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  • The Readers of Novyi Mir: Coming to Terms with the Stalinist Past by Denis Kozlov
  • Vladislav Zubok
Denis Kozlov, The Readers of Novyi Mir: Coming to Terms with the Stalinist Past. Cambridge, MA: Harvard University Press, 2013. 429 pp.

Studying what people thought and felt inside the Soviet Union remains a challenge for historians. For a long time, opinions of courageous dissidents figured as the only “genuine voices” piercing the blanket of ideological language that covered Soviet society. Today, this society appears to have been more fragmented and complicated than anybody in the West imagined at the time. Sociological studies of mass public consciousness in the USSR during the 1960s gave the first glimpse of this complexity. The façade of conformism concealed sharp differences of opinions and attitudes, stemming from highly diverse experiences. From the time Soviet citizens learned to read, they disagreed passionately with one another. This important book by Denis Kozlov demonstrates that the same also happened when readers in post-Stalin Russia learned how to express their diversity through literature and language.

The language of justice, democracy, and legality, along with state violence and traumatic memory, is the most important theme of Kozlov’s book. His main source consists of more than 500 letters, some very long, in which the readers of Novyi mir [End Page 281] reflected on the novels and essays published in that journal from 1953 to 1968. Long before the age of social network media, this was the closest Soviet citizens came to having a social forum, where people learned again, after the long period of silence, to articulate their opinions independently. Kozlov approaches the role of speech and language not as a “cultural turn” author but as an archival historian, cultural anthropologist, and humanist. He is aware of a panoply of methodologies; but in his view the letters are above all autobiographical documents, reflections of a naïve time when Soviet subjects firmly believed in the transformative magic of the written word. The most remarkable finding of the book is the existence of Novyi mir’s readership in a society that had just begun to emerge from the period of mass violent terror. Kozlov says he “was often amazed at how unafraid” (p. 14) the letter-writers were to speak their mind.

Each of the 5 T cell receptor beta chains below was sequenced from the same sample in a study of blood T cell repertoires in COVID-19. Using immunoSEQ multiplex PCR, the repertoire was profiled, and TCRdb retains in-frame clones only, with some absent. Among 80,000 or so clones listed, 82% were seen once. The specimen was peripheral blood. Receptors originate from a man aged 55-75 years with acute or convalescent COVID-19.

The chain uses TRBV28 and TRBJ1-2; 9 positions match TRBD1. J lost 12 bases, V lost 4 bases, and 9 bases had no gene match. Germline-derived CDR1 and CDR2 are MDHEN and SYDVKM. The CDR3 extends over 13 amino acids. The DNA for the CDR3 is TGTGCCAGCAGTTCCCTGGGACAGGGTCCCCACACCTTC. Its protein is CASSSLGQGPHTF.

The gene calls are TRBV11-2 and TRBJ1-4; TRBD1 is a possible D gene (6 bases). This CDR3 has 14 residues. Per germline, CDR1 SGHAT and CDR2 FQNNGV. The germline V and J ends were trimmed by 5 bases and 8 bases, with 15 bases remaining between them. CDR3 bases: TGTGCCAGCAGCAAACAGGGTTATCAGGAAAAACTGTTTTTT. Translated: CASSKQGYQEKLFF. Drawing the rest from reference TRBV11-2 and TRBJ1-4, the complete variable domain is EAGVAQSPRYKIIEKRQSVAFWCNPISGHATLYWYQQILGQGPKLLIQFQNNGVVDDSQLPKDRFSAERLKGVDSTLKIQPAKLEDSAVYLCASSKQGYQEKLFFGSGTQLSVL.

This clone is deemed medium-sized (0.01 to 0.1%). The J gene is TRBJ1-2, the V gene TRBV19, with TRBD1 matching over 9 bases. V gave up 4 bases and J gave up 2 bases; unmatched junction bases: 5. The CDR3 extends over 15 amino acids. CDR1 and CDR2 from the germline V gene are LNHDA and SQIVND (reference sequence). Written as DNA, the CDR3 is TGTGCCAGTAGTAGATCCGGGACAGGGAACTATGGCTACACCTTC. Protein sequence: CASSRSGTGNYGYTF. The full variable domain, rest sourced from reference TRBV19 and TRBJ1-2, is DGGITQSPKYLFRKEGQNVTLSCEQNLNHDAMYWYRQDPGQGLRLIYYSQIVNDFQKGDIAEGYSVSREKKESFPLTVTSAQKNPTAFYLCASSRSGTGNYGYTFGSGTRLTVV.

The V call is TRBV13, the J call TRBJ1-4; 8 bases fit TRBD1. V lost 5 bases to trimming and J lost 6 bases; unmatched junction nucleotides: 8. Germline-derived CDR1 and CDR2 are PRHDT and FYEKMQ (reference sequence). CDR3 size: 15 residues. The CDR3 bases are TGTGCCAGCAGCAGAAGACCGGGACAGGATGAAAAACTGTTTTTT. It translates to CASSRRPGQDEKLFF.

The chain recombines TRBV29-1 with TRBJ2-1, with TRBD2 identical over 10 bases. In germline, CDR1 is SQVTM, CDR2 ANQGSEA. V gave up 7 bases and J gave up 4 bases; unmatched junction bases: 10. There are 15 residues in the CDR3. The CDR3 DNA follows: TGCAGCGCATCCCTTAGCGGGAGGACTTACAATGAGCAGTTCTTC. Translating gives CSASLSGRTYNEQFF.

Kozlov explores the process of the “unmaking of Soviet subjectivity” through the dialogues between writers and readers. This process of “unmaking,” according to his research, took around fifteen years, or half the time it took the Soviet regime to create mass subjectivity of a new totalitarian type. The book discusses stages of “unmaking”: the first is the readers’ discussion of an essay “On Sincerity in Literature” by Vladimir Pomerantsev at the end of 1953. At that time, most letter-writers operated within a set of crystal-clear binaries: Truth versus Lie, Authenticity versus Varnishing, Progress versus Reaction, and so on. These binaries were the pillars propping up the temple of Soviet mythology, unified by an official ideology and official discourse. The last phase, analyzed in the book, came in 1968, when Novyi mir was already falling victim to state censorship. Readers had begun to question Soviet mythology and embrace diverse beliefs, from Orthodox Christianity to Western liberalism. Novyi mir, Kozlov explains, became a key incubator of this diversity, of different “autonomous languages of self-expression” (p. 132). This breakthrough happened, to a large degree, because of the leadership of Russian poet Aleksandr Tvardovskii, a conflicted personality with his own painful trajectory of “unmaking” the Soviet self.

Many scholars have written about those who produced Soviet culture, but Kozlov is the first to chronicle the experiences of those who were on the receiving end. Novyi mir’s readers in the 1960s numbered several millions. Is the databank of several hundred letters, selected by Tvardovsii, a sufficient base on which to map out the reactions of these millions? Perhaps not, but Kozlov’s book demonstrates what a skillful cultural historian can extract from the evidence. He is particularly interested in “the victims and perpetrators of state violence” (p. 13) who wrote to the journal. Students of the Cold War and Soviet history will learn much from chapters 6 and...


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pp. 281-283
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